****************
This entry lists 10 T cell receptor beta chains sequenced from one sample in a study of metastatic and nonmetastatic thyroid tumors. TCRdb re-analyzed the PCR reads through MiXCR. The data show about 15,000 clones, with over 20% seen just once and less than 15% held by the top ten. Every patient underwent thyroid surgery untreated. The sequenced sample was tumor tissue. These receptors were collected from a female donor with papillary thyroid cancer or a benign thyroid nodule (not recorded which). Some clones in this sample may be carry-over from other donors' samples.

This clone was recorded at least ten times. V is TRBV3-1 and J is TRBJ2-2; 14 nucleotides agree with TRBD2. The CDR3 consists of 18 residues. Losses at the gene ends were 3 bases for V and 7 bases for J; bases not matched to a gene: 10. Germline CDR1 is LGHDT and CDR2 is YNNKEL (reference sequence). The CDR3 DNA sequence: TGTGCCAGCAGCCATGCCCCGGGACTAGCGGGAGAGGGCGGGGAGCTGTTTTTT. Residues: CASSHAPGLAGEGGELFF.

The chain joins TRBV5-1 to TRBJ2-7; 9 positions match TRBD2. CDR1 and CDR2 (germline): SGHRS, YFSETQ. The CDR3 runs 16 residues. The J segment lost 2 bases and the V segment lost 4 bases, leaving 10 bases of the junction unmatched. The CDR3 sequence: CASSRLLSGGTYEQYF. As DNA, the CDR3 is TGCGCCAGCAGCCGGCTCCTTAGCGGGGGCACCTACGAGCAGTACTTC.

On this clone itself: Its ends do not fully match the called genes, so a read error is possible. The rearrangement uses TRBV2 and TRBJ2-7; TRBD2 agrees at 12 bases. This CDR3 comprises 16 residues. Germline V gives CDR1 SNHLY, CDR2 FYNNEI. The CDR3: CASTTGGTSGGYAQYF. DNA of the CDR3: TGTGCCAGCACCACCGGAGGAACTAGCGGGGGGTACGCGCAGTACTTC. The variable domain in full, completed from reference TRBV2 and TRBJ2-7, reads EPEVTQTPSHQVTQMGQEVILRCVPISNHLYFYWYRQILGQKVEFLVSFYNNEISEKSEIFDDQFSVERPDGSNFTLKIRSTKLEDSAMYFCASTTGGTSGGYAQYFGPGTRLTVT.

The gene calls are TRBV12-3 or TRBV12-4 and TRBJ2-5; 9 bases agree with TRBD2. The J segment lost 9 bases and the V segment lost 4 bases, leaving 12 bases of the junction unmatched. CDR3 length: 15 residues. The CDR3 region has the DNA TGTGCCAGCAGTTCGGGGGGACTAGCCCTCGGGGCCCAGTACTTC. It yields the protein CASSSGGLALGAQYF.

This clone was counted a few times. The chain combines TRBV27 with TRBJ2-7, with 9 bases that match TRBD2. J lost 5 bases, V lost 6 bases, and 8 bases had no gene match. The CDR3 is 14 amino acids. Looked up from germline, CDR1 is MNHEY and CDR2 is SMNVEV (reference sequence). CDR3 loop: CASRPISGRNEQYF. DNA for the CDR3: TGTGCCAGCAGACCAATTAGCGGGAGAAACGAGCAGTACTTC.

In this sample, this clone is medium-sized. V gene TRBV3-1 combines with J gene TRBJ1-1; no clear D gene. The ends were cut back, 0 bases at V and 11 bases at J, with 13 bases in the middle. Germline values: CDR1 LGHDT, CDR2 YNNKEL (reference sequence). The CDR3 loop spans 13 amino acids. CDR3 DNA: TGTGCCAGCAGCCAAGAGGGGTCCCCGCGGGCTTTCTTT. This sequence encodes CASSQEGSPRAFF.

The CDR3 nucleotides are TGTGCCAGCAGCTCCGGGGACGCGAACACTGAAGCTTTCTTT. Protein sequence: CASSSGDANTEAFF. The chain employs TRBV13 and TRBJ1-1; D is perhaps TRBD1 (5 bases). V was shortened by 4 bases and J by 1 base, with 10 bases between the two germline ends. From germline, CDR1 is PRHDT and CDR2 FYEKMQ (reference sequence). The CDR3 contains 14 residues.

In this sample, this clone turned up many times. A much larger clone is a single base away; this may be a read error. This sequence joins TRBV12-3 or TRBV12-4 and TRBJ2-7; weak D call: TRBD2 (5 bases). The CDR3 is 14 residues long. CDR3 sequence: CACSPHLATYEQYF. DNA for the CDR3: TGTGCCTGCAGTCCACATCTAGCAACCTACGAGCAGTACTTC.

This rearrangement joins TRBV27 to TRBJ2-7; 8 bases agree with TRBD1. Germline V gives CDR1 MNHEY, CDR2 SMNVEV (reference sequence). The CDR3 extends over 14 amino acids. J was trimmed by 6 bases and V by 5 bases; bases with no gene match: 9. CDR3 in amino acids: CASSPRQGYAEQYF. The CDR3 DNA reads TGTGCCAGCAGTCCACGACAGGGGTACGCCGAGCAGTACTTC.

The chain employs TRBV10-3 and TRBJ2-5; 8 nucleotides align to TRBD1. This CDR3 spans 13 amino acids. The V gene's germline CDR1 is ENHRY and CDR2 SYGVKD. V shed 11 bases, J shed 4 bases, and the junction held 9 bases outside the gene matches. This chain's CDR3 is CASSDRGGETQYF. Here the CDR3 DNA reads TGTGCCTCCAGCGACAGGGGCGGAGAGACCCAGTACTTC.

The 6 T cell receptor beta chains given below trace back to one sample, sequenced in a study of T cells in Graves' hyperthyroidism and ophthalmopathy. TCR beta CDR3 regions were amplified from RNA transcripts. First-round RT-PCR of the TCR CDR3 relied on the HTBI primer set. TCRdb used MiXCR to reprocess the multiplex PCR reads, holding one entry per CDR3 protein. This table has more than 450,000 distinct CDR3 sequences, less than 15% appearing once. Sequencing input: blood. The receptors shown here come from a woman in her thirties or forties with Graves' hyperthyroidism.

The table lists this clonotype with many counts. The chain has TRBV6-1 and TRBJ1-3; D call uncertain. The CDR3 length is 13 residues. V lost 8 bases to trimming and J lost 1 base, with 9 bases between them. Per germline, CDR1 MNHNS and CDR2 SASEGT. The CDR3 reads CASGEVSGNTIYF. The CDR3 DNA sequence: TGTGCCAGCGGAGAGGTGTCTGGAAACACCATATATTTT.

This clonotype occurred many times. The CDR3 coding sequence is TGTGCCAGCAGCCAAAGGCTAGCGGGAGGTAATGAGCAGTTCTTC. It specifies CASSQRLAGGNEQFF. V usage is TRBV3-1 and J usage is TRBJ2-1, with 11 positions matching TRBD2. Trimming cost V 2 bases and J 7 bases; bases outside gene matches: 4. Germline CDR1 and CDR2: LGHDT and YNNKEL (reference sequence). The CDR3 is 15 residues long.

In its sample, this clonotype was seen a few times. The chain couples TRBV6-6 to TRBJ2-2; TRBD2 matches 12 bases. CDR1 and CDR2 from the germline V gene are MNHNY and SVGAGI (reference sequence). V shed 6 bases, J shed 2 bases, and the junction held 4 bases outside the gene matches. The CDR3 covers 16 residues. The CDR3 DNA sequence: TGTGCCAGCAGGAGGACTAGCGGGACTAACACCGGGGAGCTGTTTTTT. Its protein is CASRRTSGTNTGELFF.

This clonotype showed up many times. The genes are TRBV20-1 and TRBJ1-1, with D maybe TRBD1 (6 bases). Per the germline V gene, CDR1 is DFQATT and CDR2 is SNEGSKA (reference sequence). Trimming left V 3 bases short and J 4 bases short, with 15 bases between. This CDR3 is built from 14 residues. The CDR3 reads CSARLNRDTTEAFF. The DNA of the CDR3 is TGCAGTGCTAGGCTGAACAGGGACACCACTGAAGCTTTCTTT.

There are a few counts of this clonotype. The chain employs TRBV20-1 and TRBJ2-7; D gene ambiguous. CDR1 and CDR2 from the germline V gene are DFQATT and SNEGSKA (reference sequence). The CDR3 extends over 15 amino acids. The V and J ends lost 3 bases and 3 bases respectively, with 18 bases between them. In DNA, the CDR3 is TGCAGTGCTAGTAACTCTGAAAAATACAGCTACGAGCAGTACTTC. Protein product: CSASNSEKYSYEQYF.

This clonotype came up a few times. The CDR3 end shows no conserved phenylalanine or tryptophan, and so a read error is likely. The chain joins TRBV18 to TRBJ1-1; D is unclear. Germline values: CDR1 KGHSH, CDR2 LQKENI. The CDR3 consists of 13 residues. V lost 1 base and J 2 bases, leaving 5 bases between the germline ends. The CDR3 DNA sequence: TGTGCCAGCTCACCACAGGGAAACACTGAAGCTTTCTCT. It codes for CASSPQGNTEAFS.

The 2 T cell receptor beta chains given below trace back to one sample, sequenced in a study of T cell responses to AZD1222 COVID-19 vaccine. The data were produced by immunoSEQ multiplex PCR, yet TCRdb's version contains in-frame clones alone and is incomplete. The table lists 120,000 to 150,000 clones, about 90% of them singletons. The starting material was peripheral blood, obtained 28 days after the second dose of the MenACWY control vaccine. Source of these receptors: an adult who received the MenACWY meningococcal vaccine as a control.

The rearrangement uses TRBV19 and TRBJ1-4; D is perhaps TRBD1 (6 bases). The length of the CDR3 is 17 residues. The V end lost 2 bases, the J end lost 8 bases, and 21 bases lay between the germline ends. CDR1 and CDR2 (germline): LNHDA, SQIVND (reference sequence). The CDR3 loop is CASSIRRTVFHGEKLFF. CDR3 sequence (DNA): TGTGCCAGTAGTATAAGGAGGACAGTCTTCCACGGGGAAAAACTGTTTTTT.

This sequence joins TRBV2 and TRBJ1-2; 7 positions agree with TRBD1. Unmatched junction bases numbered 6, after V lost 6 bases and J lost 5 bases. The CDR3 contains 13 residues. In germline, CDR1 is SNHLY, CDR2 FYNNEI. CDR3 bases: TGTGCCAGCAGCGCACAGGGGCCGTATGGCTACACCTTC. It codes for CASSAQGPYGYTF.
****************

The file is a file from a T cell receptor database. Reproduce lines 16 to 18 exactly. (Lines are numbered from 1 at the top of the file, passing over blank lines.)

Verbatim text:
This clonotype showed up many times. The genes are TRBV20-1 and TRBJ1-1, with D maybe TRBD1 (6 bases). Per the germline V gene, CDR1 is DFQATT and CDR2 is SNEGSKA (reference sequence). Trimming left V 3 bases short and J 4 bases short, with 15 bases between. This CDR3 is built from 14 residues. The CDR3 reads CSARLNRDTTEAFF. The DNA of the CDR3 is TGCAGTGCTAGGCTGAACAGGGACACCACTGAAGCTTTCTTT.

There are a few counts of this clonotype. The chain employs TRBV20-1 and TRBJ2-7; D gene ambiguous. CDR1 and CDR2 from the germline V gene are DFQATT and SNEGSKA (reference sequence). The CDR3 extends over 15 amino acids. The V and J ends lost 3 bases and 3 bases respectively, with 18 bases between them. In DNA, the CDR3 is TGCAGTGCTAGTAACTCTGAAAAATACAGCTACGAGCAGTACTTC. Protein product: CSASNSEKYSYEQYF.

This clonotype came up a few times. The CDR3 end shows no conserved phenylalanine or tryptophan, and so a read error is likely. The chain joins TRBV18 to TRBJ1-1; D is unclear. Germline values: CDR1 KGHSH, CDR2 LQKENI. The CDR3 consists of 13 residues. V lost 1 base and J 2 bases, leaving 5 bases between the germline ends. The CDR3 DNA sequence: TGTGCCAGCTCACCACAGGGAAACACTGAAGCTTTCTCT. It codes for CASSPQGNTEAFS.